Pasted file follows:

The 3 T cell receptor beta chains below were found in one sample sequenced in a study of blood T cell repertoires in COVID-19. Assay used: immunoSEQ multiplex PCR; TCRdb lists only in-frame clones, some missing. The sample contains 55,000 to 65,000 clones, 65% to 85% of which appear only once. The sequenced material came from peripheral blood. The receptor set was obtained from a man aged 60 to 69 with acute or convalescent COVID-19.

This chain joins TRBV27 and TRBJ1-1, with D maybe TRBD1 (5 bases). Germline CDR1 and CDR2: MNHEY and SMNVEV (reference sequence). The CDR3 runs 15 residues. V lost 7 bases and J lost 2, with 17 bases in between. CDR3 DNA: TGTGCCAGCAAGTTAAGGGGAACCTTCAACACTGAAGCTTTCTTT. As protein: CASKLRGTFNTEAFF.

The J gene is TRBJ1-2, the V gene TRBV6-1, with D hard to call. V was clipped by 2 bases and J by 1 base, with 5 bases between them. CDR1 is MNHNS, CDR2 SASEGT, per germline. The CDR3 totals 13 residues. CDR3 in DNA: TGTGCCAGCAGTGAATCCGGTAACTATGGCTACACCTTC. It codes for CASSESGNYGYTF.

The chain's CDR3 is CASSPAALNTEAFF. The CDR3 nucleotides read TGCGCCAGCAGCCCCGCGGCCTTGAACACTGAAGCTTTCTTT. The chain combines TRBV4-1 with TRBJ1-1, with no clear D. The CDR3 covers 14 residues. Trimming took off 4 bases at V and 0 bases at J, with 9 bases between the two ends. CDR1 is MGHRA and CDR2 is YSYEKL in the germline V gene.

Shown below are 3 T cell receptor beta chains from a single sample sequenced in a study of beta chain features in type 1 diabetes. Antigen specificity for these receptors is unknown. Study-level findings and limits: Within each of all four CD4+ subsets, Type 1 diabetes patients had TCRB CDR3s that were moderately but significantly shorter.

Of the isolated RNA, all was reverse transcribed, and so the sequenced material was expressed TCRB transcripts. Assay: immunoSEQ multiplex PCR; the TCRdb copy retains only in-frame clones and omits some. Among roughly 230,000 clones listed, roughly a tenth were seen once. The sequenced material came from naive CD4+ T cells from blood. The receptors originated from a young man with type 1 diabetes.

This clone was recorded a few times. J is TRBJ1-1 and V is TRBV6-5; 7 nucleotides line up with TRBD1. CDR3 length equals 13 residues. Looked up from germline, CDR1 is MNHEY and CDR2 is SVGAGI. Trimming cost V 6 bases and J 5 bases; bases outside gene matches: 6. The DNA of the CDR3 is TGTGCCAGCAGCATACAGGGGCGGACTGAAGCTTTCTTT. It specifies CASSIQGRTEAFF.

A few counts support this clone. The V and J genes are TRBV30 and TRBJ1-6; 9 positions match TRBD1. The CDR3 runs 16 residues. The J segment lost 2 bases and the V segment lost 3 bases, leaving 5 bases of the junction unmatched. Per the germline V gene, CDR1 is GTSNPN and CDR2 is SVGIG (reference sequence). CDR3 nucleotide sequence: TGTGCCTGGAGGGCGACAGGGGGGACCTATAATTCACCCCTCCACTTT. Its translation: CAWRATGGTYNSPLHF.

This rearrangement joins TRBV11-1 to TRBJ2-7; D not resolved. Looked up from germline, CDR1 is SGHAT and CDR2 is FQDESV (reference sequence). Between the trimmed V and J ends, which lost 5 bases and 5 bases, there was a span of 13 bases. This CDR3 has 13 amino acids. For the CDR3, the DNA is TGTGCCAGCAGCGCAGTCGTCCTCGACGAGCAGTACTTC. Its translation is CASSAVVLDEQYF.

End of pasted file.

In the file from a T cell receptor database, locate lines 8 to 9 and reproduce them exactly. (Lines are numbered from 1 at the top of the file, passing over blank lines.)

A few counts support this clone. The V and J genes are TRBV30 and TRBJ1-6; 9 positions match TRBD1. The CDR3 runs 16 residues. The J segment lost 2 bases and the V segment lost 3 bases, leaving 5 bases of the junction unmatched. Per the germline V gene, CDR1 is GTSNPN and CDR2 is SVGIG (reference sequence). CDR3 nucleotide sequence: TGTGCCTGGAGGGCGACAGGGGGGACCTATAATTCACCCCTCCACTTT. Its translation: CAWRATGGTYNSPLHF.

This rearrangement joins TRBV11-1 to TRBJ2-7; D not resolved. Looked up from germline, CDR1 is SGHAT and CDR2 is FQDESV (reference sequence). Between the trimmed V and J ends, which lost 5 bases and 5 bases, there was a span of 13 bases. This CDR3 has 13 amino acids. For the CDR3, the DNA is TGTGCCAGCAGCGCAGTCGTCCTCGACGAGCAGTACTTC. Its translation is CASSAVVLDEQYF.